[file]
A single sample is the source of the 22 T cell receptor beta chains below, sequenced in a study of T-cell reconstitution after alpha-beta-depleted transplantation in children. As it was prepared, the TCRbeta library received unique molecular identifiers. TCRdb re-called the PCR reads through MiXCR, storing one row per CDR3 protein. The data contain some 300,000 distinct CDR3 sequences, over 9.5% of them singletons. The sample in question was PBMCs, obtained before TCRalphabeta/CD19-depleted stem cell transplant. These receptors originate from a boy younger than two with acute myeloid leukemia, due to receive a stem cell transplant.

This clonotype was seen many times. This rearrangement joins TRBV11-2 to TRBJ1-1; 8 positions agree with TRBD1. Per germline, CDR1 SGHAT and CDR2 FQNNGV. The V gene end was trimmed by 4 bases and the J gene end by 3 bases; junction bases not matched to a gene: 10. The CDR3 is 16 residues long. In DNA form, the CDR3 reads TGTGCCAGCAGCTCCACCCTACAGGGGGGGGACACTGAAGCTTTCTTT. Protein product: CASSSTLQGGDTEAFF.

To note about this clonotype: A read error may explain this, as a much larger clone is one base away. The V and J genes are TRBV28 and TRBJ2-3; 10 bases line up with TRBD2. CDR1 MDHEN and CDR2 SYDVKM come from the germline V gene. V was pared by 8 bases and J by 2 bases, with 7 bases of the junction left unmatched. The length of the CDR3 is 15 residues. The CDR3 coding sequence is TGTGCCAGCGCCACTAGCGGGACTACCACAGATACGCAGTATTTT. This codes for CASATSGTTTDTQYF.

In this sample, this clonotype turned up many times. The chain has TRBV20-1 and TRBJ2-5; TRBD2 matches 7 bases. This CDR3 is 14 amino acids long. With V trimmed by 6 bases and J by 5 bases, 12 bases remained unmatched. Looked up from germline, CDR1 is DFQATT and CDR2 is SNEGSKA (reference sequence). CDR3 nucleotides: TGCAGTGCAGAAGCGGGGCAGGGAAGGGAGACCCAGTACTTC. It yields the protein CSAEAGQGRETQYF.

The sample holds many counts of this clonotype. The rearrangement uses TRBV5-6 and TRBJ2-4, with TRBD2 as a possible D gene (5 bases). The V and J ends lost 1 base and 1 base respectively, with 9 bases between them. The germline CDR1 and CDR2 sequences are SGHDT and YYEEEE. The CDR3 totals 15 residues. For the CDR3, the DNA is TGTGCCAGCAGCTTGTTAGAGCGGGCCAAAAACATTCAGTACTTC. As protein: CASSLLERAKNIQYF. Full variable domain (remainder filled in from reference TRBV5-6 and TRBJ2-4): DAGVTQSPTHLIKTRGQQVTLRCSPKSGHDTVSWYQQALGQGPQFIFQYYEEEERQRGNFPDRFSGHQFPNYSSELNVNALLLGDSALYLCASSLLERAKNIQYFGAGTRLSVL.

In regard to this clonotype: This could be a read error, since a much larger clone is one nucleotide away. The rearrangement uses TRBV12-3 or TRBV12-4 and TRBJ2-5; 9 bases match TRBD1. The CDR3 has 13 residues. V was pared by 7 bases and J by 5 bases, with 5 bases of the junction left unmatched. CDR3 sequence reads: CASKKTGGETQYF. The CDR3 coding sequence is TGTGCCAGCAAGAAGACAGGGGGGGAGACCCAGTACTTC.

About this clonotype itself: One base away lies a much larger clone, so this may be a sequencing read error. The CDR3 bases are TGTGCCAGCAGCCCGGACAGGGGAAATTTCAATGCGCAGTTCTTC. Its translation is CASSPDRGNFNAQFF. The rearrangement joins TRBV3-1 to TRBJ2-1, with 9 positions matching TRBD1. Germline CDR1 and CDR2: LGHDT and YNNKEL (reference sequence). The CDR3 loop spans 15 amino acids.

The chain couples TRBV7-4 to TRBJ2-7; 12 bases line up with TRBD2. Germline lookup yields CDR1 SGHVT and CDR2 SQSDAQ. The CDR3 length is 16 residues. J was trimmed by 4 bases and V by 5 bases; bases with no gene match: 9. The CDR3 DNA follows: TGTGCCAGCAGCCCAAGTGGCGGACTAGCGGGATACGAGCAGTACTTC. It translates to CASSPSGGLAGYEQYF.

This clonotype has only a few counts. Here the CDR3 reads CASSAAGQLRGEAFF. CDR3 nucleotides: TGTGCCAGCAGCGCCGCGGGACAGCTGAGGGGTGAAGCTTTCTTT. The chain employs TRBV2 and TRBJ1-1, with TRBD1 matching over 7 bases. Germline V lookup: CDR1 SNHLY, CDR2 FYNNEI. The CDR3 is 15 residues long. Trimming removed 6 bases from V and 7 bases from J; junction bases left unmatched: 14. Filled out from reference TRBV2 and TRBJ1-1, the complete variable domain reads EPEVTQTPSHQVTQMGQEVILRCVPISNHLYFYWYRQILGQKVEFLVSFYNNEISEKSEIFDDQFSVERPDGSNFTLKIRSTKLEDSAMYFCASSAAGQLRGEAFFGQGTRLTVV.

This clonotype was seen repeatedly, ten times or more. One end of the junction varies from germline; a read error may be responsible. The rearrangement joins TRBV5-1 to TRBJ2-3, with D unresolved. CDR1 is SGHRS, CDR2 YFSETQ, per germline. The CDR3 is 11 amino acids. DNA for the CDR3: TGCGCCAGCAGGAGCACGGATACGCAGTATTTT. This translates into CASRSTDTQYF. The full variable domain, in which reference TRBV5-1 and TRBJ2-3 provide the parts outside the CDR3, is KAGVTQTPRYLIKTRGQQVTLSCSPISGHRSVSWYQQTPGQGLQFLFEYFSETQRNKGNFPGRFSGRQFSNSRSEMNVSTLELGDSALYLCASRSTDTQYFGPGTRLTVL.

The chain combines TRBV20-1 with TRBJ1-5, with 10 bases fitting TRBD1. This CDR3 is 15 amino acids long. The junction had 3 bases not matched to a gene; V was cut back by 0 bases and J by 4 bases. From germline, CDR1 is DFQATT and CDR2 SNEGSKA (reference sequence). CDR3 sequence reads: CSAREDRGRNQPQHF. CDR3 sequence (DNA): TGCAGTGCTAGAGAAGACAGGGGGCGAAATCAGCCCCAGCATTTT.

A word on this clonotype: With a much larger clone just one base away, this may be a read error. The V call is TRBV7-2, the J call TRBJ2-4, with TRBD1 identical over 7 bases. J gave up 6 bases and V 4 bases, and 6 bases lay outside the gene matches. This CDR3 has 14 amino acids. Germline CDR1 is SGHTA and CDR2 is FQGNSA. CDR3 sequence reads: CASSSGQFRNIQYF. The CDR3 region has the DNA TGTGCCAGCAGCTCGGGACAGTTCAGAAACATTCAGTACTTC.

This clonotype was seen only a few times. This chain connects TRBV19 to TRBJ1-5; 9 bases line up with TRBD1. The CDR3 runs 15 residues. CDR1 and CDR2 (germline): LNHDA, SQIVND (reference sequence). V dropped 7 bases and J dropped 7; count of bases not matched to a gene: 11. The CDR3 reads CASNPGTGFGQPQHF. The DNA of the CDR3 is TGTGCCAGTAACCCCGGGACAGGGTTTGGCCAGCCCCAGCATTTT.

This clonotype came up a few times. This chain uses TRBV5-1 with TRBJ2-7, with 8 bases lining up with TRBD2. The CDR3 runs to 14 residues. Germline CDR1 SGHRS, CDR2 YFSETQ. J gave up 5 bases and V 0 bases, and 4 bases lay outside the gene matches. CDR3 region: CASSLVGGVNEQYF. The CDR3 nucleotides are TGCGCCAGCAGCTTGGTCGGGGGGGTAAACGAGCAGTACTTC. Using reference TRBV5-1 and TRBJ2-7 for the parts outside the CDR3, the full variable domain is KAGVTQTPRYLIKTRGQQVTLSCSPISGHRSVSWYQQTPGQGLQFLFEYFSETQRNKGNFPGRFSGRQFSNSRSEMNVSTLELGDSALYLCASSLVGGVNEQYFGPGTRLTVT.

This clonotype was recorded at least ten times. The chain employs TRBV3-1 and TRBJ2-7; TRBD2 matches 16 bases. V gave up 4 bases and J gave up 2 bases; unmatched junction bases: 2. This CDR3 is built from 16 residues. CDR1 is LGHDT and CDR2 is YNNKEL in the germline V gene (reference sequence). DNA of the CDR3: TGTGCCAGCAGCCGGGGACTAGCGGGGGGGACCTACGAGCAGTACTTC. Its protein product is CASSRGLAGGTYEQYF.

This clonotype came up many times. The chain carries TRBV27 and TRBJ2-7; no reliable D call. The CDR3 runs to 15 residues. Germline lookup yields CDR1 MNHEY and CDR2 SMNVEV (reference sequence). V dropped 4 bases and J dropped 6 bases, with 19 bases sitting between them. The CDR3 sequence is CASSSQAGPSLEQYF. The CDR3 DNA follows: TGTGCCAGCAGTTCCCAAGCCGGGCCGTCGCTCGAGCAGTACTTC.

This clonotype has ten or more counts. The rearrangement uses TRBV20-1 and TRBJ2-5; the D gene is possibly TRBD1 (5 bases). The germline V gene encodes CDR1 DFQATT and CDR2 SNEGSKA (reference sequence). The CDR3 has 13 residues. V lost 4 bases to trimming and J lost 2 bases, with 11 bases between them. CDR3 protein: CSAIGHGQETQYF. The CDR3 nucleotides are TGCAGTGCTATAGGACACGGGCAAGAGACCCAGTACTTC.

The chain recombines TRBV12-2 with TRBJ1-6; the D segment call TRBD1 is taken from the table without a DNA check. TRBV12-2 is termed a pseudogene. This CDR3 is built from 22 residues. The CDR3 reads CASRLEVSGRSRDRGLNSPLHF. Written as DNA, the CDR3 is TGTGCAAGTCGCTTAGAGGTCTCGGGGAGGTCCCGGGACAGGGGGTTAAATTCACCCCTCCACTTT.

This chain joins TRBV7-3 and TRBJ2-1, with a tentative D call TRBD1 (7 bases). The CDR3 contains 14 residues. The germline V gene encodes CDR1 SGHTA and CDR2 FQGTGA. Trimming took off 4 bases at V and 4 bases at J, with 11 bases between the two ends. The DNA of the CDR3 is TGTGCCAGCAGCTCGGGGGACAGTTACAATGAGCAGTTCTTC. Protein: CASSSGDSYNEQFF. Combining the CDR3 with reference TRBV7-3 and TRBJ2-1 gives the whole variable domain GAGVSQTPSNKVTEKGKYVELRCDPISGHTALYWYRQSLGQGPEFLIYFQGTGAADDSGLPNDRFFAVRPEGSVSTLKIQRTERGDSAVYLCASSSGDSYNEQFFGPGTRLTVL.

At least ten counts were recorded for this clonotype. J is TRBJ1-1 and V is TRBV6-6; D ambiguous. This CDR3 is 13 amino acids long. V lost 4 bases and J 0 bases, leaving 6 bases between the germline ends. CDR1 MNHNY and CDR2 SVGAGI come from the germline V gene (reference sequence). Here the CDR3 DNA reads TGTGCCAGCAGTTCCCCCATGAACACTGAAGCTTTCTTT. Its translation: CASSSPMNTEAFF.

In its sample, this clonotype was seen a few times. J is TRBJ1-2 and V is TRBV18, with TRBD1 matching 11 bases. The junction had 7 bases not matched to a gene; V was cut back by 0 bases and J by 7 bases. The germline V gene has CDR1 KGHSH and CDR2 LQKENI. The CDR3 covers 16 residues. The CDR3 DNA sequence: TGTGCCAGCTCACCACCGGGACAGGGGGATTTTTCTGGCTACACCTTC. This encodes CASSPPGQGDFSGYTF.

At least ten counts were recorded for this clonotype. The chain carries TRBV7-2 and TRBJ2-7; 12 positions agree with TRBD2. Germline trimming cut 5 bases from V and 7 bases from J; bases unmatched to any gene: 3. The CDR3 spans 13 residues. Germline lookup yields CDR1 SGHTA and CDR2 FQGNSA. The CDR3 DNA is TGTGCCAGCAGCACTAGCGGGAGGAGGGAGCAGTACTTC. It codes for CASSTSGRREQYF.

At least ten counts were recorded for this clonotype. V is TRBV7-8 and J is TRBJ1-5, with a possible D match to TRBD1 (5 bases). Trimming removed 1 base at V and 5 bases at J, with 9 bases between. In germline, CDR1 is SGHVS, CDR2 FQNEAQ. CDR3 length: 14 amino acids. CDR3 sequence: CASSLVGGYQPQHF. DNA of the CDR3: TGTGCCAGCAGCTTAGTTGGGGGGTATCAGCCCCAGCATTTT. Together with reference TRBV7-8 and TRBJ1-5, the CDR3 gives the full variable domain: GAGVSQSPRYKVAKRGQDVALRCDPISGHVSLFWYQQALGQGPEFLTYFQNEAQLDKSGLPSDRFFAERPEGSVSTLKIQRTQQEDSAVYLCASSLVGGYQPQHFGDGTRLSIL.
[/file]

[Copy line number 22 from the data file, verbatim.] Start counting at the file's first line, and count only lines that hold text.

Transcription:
At least ten counts were recorded for this clonotype. The chain carries TRBV7-2 and TRBJ2-7; 12 positions agree with TRBD2. Germline trimming cut 5 bases from V and 7 bases from J; bases unmatched to any gene: 3. The CDR3 spans 13 residues. Germline lookup yields CDR1 SGHTA and CDR2 FQGNSA. The CDR3 DNA is TGTGCCAGCAGCACTAGCGGGAGGAGGGAGCAGTACTTC. It codes for CASSTSGRREQYF.